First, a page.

The Day Tajon Got Shot
We started writing this book in March 2015 with one central question: What happens in a community when another black youth is a wrongful victim of violence by police?
In other words, what if something like “Ferguson” happened right here in NE DC?
The examples in the real world just keep coming -- Mike Brown, Tamir Rice, Eric Garner, Freddie Gray. It’s happening. It’s complicated. One issue is the unnecessary use of force by police against anyone, of any gender or race or age. Another issue is the preponderance of such violence against one particular group: young black men. We ask: Why?
We know this is a highly-charged issue, and our interest is not to fan the flames of anger or division. Rather we want to get beyond the #hashtags and explore the complexity of how it feels to be a human being on all sides of this event. We want to walk inside someone else’s shoes and try to understand what it’s like:
- To be the black boy who is always assumed to be up to no good.
- To be the parent of a black boy who must always fear for his safety.
- To be the friend (or sister or girlfriend) who grieves/rages/defends, becomes an activist or slips into despair
- To be the cop who commits the violence--perhaps out of fear, perhaps out of bias--and has to deal with the repercussions of his actions, to privately self-examine, to publicly self-defend
- To be the wife or child of the cop, who loves her husband/father, but may have complicated reactions to what has happened
- To be a witness, directly or indirectly, who must consider how to respond in a community torn apart, who can choose to sow division or to build a bridge
This books builds on the tradition of Trinitoga--an insightful and uncensored view into the lives of smart, brave, passionate African-American young women in NE DC--with a new angle. In Trinitoga these authors explored the complex relationships between family, and they did so unflinchingly, and with heart.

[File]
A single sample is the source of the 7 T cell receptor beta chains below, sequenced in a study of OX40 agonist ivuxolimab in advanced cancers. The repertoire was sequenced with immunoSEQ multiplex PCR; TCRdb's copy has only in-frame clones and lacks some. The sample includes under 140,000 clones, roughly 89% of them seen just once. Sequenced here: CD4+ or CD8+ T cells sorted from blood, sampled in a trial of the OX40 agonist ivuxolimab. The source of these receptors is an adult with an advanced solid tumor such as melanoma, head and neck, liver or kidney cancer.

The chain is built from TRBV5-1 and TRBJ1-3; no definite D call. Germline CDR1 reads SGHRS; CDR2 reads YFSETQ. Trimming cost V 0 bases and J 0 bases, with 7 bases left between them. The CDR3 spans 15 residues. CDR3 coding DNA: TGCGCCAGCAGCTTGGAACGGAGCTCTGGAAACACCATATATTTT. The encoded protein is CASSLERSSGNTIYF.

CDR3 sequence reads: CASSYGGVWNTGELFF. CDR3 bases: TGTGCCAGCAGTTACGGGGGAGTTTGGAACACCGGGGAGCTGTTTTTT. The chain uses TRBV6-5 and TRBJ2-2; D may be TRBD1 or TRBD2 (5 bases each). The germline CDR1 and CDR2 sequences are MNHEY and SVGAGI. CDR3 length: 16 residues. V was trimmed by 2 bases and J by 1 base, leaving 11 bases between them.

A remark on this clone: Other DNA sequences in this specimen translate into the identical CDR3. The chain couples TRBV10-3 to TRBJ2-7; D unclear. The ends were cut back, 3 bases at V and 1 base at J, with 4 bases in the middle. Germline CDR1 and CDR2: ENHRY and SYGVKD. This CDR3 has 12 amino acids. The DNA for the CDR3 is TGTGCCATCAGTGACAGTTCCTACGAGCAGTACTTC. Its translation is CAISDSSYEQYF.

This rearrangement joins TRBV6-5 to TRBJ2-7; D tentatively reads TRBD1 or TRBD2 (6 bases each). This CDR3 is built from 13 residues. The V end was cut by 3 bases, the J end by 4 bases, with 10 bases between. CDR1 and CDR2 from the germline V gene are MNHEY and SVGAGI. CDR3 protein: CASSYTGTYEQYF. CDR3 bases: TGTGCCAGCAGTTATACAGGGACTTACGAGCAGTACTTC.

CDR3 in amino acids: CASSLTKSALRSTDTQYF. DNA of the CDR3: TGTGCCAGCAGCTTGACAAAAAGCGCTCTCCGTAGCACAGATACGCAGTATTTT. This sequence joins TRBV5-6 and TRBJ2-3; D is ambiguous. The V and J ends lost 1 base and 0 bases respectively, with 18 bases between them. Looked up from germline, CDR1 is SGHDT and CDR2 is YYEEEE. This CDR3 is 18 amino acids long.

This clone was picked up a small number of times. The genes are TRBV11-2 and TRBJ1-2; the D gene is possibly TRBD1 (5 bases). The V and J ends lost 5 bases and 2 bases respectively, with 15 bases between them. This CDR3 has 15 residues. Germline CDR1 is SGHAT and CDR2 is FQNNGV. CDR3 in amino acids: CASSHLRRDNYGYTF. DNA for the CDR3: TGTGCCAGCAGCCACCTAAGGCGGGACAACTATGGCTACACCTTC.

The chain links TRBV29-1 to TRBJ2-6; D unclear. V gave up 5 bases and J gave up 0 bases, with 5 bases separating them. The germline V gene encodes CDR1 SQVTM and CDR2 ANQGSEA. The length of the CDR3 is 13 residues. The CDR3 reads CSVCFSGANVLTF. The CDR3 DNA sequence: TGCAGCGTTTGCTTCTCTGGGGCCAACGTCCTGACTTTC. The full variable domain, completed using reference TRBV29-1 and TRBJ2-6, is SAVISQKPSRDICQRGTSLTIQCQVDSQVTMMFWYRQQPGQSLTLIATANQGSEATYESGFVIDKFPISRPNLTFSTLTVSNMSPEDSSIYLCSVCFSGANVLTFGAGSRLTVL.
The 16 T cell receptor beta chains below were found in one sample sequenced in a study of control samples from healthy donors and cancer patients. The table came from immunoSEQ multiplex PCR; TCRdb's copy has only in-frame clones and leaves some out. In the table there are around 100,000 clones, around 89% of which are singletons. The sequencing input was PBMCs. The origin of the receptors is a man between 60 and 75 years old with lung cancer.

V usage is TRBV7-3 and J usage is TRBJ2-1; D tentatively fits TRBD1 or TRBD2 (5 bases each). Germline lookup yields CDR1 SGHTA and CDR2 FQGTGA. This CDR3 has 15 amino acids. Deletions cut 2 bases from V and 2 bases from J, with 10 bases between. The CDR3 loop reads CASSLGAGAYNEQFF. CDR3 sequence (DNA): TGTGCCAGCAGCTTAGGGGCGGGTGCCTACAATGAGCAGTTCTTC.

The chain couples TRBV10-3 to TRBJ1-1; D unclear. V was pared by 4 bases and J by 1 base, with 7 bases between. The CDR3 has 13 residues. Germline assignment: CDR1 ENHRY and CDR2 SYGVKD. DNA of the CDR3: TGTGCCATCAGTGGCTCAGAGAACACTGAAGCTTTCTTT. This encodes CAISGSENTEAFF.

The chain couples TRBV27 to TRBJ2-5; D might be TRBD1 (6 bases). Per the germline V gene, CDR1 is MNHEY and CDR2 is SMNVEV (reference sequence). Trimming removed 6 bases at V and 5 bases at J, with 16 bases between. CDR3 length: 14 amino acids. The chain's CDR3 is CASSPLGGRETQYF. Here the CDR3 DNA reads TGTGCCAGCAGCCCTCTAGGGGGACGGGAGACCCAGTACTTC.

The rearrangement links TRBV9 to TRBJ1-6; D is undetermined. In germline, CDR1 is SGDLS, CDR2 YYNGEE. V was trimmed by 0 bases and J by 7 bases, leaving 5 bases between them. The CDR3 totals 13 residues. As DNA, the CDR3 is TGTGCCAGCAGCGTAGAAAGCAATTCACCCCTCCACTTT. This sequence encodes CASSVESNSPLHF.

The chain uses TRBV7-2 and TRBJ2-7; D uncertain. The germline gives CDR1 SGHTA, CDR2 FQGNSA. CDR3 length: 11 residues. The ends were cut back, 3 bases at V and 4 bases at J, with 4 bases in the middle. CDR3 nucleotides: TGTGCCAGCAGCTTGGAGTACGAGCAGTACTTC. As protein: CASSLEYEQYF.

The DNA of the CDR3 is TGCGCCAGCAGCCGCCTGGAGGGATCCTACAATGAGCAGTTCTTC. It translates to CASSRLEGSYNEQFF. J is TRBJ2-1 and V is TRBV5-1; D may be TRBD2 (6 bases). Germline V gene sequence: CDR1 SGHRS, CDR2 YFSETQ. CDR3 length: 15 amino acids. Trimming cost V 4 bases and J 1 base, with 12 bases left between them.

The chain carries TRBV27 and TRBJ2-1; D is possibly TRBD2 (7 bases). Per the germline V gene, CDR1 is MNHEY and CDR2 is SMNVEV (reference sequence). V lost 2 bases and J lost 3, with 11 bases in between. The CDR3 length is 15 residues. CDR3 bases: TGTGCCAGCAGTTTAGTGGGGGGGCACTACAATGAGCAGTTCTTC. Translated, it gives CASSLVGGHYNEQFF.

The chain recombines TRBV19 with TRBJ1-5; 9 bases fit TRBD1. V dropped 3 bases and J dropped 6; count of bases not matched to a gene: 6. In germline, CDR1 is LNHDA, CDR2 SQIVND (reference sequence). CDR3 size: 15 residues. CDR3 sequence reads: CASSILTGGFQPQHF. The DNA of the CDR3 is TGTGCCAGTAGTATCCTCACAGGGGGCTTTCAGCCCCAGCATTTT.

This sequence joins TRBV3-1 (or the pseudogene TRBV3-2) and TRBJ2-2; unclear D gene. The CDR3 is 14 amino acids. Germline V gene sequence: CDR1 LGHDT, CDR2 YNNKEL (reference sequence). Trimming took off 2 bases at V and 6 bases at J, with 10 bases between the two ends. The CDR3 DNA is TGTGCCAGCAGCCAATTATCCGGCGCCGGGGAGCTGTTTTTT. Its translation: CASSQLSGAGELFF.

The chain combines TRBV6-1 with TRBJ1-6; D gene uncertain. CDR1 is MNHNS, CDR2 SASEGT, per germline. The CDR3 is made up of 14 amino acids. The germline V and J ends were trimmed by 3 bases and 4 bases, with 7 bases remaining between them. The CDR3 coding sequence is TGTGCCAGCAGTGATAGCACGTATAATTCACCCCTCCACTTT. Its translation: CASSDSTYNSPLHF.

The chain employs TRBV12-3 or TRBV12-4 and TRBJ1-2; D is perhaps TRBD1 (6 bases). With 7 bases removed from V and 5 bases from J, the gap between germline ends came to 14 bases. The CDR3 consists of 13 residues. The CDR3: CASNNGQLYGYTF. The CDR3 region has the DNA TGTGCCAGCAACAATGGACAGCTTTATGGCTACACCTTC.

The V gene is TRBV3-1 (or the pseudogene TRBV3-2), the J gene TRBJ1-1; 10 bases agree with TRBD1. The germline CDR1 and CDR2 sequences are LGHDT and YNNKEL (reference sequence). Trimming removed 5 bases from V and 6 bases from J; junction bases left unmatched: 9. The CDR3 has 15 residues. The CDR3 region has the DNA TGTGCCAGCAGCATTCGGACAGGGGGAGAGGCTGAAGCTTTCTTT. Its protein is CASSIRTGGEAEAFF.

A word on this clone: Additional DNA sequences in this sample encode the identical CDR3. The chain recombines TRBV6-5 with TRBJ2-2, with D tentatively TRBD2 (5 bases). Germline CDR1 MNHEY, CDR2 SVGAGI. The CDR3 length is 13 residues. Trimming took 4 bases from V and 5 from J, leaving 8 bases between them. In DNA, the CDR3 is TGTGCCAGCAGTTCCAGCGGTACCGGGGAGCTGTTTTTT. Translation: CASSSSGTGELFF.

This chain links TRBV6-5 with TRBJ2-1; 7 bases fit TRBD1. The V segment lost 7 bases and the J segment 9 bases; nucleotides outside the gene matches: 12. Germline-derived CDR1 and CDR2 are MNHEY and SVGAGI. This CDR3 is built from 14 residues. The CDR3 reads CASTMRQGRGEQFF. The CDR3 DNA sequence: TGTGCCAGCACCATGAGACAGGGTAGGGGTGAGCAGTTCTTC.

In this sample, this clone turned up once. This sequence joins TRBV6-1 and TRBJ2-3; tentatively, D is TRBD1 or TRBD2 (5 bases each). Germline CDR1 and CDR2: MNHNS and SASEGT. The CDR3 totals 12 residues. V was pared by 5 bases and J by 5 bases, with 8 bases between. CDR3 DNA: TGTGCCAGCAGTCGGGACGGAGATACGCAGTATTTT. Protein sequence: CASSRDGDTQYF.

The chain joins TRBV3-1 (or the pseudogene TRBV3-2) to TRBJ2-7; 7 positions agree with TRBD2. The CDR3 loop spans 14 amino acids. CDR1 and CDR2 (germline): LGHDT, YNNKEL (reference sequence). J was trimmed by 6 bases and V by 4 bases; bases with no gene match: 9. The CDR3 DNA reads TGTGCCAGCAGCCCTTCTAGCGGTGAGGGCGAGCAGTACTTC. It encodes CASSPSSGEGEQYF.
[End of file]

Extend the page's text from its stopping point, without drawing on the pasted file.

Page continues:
With this book we wanted to do something more: to give these writers a chance to enter a national conversation that has become a new generation’s fight in our country's ongoing Civil Rights Movement. This book can make a powerful statement in a unique and compelling way, and it gives both these writers and their readers a chance to explore hot-button issues of race and violence in a way that is sophisticated and necessarily complex. These stories go beyond the headlines to explore the perspectives of people on all sides of the discussion. The book is powerful, and timely, and tremendously ambitious on behalf of these authors. We cannot wait for you to be able to read it.
Authors at Work
Help Us Make It Happen
This book represents our most ambitious project yet, both in its scope, its structure, its time, and its importance. It is a real investment. Since March 2015, our authors, story coaches, photo coaches, editors, and designers, have put in hundreds of hours of work. But we know it'll be worth it when our authors can engage other young people around the country to have honest, empathetic, complex, brave discussions about topics like race and violence.
If you believe this is a worthy goal, support this work. Help us empower a new class of authors, spark meaningful conversation amongst their readers, and diversify bookshelves everywhere with necessary unheard voices. Support the campaign for The Day Tajon Got Shot.